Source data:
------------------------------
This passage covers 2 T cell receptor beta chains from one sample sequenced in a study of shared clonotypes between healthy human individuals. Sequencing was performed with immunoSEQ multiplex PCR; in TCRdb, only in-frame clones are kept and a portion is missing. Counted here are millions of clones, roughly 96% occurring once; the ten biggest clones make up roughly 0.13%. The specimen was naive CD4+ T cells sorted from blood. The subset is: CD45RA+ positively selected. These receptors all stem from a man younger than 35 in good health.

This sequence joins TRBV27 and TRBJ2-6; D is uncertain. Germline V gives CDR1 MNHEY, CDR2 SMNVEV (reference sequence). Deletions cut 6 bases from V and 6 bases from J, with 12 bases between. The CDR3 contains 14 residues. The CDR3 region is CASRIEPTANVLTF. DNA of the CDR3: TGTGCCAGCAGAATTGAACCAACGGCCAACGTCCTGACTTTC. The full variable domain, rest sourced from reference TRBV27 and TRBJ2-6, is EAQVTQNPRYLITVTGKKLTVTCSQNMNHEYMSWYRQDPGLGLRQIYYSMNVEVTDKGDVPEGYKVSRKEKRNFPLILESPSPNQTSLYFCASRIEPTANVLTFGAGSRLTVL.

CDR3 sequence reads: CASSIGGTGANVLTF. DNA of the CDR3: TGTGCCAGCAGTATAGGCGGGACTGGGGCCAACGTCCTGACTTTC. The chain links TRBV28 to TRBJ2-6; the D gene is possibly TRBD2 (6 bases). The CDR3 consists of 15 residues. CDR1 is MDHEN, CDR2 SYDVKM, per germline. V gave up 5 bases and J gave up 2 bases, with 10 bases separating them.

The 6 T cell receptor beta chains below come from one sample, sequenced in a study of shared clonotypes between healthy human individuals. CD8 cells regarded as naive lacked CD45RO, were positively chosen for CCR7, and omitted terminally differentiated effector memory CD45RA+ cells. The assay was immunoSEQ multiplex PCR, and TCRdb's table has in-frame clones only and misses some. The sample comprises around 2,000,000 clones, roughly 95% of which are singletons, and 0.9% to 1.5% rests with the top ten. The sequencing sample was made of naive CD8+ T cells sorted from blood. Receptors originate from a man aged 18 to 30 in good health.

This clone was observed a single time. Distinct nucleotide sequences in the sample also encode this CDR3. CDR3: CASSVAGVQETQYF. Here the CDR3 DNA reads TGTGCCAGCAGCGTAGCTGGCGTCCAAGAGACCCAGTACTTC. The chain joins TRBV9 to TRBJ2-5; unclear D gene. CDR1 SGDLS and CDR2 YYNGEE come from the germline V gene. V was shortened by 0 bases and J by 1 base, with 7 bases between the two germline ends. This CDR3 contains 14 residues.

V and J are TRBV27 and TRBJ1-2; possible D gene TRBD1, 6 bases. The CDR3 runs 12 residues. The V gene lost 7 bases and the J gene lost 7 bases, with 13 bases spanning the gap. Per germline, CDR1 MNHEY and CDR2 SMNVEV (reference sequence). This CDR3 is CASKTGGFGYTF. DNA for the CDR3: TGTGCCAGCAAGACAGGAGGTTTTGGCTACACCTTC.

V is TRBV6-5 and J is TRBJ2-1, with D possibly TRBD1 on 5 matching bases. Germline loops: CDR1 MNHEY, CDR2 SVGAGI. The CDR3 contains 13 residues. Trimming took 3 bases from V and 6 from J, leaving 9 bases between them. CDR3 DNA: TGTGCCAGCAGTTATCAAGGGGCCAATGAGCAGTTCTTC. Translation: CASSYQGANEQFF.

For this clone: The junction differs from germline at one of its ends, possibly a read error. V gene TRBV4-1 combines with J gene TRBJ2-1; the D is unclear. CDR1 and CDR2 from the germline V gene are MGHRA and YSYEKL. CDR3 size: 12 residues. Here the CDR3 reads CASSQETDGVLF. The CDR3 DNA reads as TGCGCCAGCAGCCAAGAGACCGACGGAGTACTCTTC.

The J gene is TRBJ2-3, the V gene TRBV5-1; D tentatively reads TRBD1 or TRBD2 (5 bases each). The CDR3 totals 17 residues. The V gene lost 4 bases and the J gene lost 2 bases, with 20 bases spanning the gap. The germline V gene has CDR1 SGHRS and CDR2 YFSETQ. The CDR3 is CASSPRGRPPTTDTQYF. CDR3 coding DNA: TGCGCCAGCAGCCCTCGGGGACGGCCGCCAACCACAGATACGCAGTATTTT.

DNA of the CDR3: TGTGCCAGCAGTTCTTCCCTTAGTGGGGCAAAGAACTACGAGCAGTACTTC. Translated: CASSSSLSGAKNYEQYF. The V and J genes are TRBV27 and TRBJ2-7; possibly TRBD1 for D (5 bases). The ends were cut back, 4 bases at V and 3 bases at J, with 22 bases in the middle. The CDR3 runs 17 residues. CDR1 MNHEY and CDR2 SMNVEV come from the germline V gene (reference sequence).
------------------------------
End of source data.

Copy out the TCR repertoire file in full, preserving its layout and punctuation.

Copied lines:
This passage covers 2 T cell receptor beta chains from one sample sequenced in a study of shared clonotypes between healthy human individuals. Sequencing was performed with immunoSEQ multiplex PCR; in TCRdb, only in-frame clones are kept and a portion is missing. Counted here are millions of clones, roughly 96% occurring once; the ten biggest clones make up roughly 0.13%. The specimen was naive CD4+ T cells sorted from blood. The subset is: CD45RA+ positively selected. These receptors all stem from a man younger than 35 in good health.

This sequence joins TRBV27 and TRBJ2-6; D is uncertain. Germline V gives CDR1 MNHEY, CDR2 SMNVEV (reference sequence). Deletions cut 6 bases from V and 6 bases from J, with 12 bases between. The CDR3 contains 14 residues. The CDR3 region is CASRIEPTANVLTF. DNA of the CDR3: TGTGCCAGCAGAATTGAACCAACGGCCAACGTCCTGACTTTC. The full variable domain, rest sourced from reference TRBV27 and TRBJ2-6, is EAQVTQNPRYLITVTGKKLTVTCSQNMNHEYMSWYRQDPGLGLRQIYYSMNVEVTDKGDVPEGYKVSRKEKRNFPLILESPSPNQTSLYFCASRIEPTANVLTFGAGSRLTVL.

CDR3 sequence reads: CASSIGGTGANVLTF. DNA of the CDR3: TGTGCCAGCAGTATAGGCGGGACTGGGGCCAACGTCCTGACTTTC. The chain links TRBV28 to TRBJ2-6; the D gene is possibly TRBD2 (6 bases). The CDR3 consists of 15 residues. CDR1 is MDHEN, CDR2 SYDVKM, per germline. V gave up 5 bases and J gave up 2 bases, with 10 bases separating them.

The 6 T cell receptor beta chains below come from one sample, sequenced in a study of shared clonotypes between healthy human individuals. CD8 cells regarded as naive lacked CD45RO, were positively chosen for CCR7, and omitted terminally differentiated effector memory CD45RA+ cells. The assay was immunoSEQ multiplex PCR, and TCRdb's table has in-frame clones only and misses some. The sample comprises around 2,000,000 clones, roughly 95% of which are singletons, and 0.9% to 1.5% rests with the top ten. The sequencing sample was made of naive CD8+ T cells sorted from blood. Receptors originate from a man aged 18 to 30 in good health.

This clone was observed a single time. Distinct nucleotide sequences in the sample also encode this CDR3. CDR3: CASSVAGVQETQYF. Here the CDR3 DNA reads TGTGCCAGCAGCGTAGCTGGCGTCCAAGAGACCCAGTACTTC. The chain joins TRBV9 to TRBJ2-5; unclear D gene. CDR1 SGDLS and CDR2 YYNGEE come from the germline V gene. V was shortened by 0 bases and J by 1 base, with 7 bases between the two germline ends. This CDR3 contains 14 residues.

V and J are TRBV27 and TRBJ1-2; possible D gene TRBD1, 6 bases. The CDR3 runs 12 residues. The V gene lost 7 bases and the J gene lost 7 bases, with 13 bases spanning the gap. Per germline, CDR1 MNHEY and CDR2 SMNVEV (reference sequence). This CDR3 is CASKTGGFGYTF. DNA for the CDR3: TGTGCCAGCAAGACAGGAGGTTTTGGCTACACCTTC.

V is TRBV6-5 and J is TRBJ2-1, with D possibly TRBD1 on 5 matching bases. Germline loops: CDR1 MNHEY, CDR2 SVGAGI. The CDR3 contains 13 residues. Trimming took 3 bases from V and 6 from J, leaving 9 bases between them. CDR3 DNA: TGTGCCAGCAGTTATCAAGGGGCCAATGAGCAGTTCTTC. Translation: CASSYQGANEQFF.

For this clone: The junction differs from germline at one of its ends, possibly a read error. V gene TRBV4-1 combines with J gene TRBJ2-1; the D is unclear. CDR1 and CDR2 from the germline V gene are MGHRA and YSYEKL. CDR3 size: 12 residues. Here the CDR3 reads CASSQETDGVLF. The CDR3 DNA reads as TGCGCCAGCAGCCAAGAGACCGACGGAGTACTCTTC.

The J gene is TRBJ2-3, the V gene TRBV5-1; D tentatively reads TRBD1 or TRBD2 (5 bases each). The CDR3 totals 17 residues. The V gene lost 4 bases and the J gene lost 2 bases, with 20 bases spanning the gap. The germline V gene has CDR1 SGHRS and CDR2 YFSETQ. The CDR3 is CASSPRGRPPTTDTQYF. CDR3 coding DNA: TGCGCCAGCAGCCCTCGGGGACGGCCGCCAACCACAGATACGCAGTATTTT.

DNA of the CDR3: TGTGCCAGCAGTTCTTCCCTTAGTGGGGCAAAGAACTACGAGCAGTACTTC. Translated: CASSSSLSGAKNYEQYF. The V and J genes are TRBV27 and TRBJ2-7; possibly TRBD1 for D (5 bases). The ends were cut back, 4 bases at V and 3 bases at J, with 22 bases in the middle. The CDR3 runs 17 residues. CDR1 MNHEY and CDR2 SMNVEV come from the germline V gene (reference sequence).